Plans to fix the state of broadcasting in Vanuatu
Despite millions of dollars being poured into it, Vanuatu's public broadcaster remains, by the government's own admission, hamstrung.
Along with plans for new management and to shed a third of the staff of Vanuatu's national broadcaster, the government is also looking to modernise the Vanuatu Broadcasting and Television Corporation.
Despite millions of dollars of aid poured into the VBTC over the years, it is unable to provide adequate radio coverage for the outer islands, and even in areas close to the main centre.
By the government's own admission, the VBTC is hamstrung, and has not been able to move with the times, but it says it has the political will to make changes for the good.
Leilani Momoisea reports.
Just last week, worries were raised that some communities in Vanuatu could miss out on cyclone warnings due to transmission problems with the national broadcaster's Radio Vanuatu. Our correspondent, Hilaire Bule, says there's confirmation that Pentecost Island is not receiving transmissions from Radio Vanuatu, and people in Ambae and further North in the Banks and Torres island groups also have trouble getting the station. He says transmission problems with Radio Vanuatu have been ongoing for years, and it's not just the outer-islands that have issues.
HILAIRE BULE: In the Daily Post people from Efate, they are complaining about the reception of their national radio, and it's about three kilometres from the main radio station in Port Vila. It's dangerous because Vanuatu is now entering the cyclone season and people cannot receive the warning of the possible cyclone in the villages or in the communities.
In 2009, Japan, New Zealand and Australia poured millions into funding a project which allowed the VBTC to set up a new shortwave transmitter to provide a radio signal to all the Vanuatu islands. However, over the years since then, signals have failed, with some equipment now having major corrosion issues. Jean Gabriel Manguy, a private consultant who was involved in helping Radio Vanuatu improve its services back then, says it's been a pattern of millions of dollars invested into the company, going down the drain. He says that's partly due to a lack of maintenance and political interference.
JEAN-GABRIEL MANGUY: There has also been mismanagement, and in spite of a very significant aid project to help them, it hasn't helped the situation. It's disappointing to see once again there hasn't been any money allocated to maintaining transmitters. In other words, people in the rural areas, in the islands and in the remote areas, are being forgotten.
The government has set up a committee to review the VBTC, with plans to retire or make redundant about a third of the staff, and is looking for a new general manager to head the VBTC. The Vanuatu Media Association says the government needs to recruit the right person to steer the company forward, and it needs strong leadership from the top to bottom levels. It says it is perhaps a good idea for the government to down-size the company, however, the government restructured the VBTC in 1999, and some 16 years later, the same problems are happening again.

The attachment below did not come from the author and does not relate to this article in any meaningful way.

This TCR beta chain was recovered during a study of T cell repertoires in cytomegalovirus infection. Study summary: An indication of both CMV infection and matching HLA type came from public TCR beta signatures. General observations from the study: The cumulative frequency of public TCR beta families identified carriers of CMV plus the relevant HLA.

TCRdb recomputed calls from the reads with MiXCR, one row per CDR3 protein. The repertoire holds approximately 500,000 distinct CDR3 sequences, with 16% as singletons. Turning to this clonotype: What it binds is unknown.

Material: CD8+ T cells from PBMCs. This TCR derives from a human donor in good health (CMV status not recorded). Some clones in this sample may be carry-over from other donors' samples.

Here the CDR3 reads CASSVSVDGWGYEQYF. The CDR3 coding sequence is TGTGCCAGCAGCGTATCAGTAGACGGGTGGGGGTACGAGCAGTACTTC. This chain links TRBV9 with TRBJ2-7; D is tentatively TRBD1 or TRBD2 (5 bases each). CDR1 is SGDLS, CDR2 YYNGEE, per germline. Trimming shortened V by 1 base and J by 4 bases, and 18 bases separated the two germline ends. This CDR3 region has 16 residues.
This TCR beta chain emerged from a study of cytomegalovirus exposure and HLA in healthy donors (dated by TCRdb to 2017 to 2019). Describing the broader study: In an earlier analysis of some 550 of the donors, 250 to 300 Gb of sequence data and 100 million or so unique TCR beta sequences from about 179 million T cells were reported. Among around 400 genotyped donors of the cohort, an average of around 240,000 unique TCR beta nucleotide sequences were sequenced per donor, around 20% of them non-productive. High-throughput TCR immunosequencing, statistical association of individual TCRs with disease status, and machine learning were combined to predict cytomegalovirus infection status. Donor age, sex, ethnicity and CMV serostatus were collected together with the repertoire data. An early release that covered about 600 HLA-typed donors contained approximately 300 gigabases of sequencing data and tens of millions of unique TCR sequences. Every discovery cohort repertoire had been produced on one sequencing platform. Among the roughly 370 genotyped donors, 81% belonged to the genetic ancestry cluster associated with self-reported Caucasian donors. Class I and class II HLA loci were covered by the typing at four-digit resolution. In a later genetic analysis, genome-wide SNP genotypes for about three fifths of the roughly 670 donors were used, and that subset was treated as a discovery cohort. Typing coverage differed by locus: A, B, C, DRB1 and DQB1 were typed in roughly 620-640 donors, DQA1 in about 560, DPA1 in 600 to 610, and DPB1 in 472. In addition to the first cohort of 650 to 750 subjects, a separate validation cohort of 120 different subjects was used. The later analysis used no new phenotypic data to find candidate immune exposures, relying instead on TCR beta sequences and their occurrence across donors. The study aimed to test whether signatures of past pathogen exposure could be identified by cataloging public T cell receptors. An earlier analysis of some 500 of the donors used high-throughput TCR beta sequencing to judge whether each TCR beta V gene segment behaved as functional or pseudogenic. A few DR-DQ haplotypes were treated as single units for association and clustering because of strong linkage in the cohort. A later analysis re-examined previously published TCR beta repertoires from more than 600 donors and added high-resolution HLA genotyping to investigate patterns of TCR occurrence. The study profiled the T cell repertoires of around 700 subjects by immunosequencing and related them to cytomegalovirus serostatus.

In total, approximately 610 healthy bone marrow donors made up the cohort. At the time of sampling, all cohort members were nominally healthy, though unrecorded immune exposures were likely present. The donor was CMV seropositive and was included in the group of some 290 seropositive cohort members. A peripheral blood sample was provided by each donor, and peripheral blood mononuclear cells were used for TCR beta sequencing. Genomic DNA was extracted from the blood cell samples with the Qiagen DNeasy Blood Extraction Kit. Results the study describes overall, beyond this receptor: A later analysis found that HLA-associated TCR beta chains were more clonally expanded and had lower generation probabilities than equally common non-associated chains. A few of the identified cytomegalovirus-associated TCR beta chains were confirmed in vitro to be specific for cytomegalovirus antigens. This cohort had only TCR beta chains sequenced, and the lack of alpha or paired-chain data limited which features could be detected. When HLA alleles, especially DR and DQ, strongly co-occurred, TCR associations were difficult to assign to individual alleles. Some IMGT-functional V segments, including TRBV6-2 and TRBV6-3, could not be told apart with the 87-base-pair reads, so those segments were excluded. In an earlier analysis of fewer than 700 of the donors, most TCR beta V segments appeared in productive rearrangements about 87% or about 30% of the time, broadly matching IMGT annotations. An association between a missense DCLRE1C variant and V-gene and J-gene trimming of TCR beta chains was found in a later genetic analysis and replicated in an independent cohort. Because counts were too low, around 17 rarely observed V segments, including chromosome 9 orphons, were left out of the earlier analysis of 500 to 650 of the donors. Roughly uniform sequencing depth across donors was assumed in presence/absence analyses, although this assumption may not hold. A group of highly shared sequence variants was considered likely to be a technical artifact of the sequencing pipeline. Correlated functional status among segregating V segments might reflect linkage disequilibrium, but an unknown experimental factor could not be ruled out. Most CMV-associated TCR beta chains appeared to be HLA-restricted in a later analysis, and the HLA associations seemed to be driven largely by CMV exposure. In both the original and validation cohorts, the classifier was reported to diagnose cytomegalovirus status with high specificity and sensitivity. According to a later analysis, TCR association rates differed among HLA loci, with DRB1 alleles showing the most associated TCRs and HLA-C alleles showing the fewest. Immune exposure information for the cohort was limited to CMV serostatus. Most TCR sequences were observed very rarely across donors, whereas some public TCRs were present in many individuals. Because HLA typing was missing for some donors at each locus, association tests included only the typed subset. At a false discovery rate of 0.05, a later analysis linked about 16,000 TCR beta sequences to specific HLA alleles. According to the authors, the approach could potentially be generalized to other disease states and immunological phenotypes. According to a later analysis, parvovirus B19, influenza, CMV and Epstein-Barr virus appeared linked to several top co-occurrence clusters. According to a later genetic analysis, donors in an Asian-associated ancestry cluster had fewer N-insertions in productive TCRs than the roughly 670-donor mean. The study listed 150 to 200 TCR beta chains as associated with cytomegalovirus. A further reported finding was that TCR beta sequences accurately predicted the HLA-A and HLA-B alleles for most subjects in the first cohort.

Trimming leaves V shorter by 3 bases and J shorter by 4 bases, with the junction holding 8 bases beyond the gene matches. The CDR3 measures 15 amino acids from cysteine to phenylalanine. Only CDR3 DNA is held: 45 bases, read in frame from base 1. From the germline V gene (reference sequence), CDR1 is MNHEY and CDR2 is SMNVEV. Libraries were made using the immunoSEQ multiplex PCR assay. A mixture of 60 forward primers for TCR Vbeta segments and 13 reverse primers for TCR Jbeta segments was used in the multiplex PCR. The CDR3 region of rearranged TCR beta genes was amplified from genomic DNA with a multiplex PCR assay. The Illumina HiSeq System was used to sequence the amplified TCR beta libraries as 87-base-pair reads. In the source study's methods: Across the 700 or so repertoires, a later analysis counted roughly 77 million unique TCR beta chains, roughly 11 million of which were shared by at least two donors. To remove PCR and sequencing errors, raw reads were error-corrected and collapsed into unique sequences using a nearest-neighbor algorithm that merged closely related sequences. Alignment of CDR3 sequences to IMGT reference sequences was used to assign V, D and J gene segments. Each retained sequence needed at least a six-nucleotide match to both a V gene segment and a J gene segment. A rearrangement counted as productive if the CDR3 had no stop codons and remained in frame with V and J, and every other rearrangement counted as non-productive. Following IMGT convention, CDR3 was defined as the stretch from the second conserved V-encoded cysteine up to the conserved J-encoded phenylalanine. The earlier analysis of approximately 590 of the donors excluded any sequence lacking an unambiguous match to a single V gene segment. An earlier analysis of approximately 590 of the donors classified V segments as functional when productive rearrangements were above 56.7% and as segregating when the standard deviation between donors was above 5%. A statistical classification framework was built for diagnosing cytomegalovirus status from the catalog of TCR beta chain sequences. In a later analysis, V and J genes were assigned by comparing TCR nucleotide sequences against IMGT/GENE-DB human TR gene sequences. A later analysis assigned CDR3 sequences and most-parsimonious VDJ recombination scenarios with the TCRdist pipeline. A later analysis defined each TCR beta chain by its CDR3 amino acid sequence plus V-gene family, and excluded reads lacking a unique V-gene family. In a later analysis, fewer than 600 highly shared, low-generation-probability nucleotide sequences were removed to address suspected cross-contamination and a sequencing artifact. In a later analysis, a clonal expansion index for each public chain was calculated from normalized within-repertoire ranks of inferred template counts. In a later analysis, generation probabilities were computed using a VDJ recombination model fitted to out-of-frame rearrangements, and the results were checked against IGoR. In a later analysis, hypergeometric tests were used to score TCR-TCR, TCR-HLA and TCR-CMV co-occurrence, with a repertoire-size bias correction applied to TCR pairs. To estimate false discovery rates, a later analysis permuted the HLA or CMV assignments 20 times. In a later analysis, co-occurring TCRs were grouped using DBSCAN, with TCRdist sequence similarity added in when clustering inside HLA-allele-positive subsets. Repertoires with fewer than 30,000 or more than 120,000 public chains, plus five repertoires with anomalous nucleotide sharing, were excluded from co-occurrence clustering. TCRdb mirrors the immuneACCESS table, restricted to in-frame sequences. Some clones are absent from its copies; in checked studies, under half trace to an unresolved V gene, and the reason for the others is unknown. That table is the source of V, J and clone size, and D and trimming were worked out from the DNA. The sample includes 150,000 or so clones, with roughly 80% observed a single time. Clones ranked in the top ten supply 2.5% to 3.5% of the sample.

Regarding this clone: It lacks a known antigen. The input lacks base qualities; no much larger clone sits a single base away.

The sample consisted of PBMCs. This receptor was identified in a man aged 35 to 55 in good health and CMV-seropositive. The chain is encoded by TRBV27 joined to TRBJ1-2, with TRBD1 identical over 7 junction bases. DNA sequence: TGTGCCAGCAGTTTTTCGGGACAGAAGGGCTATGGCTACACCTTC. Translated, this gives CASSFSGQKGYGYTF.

The Public Relations Officer for the Prime Minister's Office, Kierry Manassah, says the problems with the VBTC are perennial, and are partly due to a lack of political will from the national level, political interference, and people going into the company through the wrong channels.
KIERRY MANASSAH: A lot of those has caused a lot of problems for the organisation. The government still sees a lot of value in VBTC, it's like the bridge between the government and the people. And so the government still values it's contribution to the national conversations, and we still think that the government can do something about it.
Kierry Manassah also chairs the task-force that is looking at how the corporation can move from analog to digital programming, and he says there's a need to look at who from VBTC needs to go in light of new technology. He says they are currently looking for partners to help with the national digitisation of TV, and will look to these partners to also address radio transmission issues. Mr Manassah says depending on expressions of interest, there's the possibility that the government will contract out the management of the digital TV broadcast service to a private company. And in terms of fixing radio transmission issues, he says the government is considering switching to FM.
KIERRY MANASSAH: That's the way forward, a lot of those that are still there now are short-wave and medium wave transmitters, especially with the short-wave transmitters, those are quite old and it's very difficult to find spare parts and replacements. So a lot of those need to be overhauled.
Jean Gabriel Manguy says the government's committment to do something about broadcasting is welcomed and very encouraging. However, he says while in theory FM radio is a great idea, it's not really manageable.
JEAN-GABRIEL MANGUY: Instead of having one or two transmitters to manage, then you need probably 50 transmitters to manage. Not only do you have to manage them, but you have to have electricity to make them function. So there are technical issues there that limit the FM option.
Mr Manguy says new technologies need to be investigated, like perhaps making use of the substantial telephone network going across the country. Kierry Manassah says the government is not blind to the concerns and complaints about VBTC, but the taskforce is trying to address these issues, and ensure the VBTC is the national broadcaster that everybody expects.
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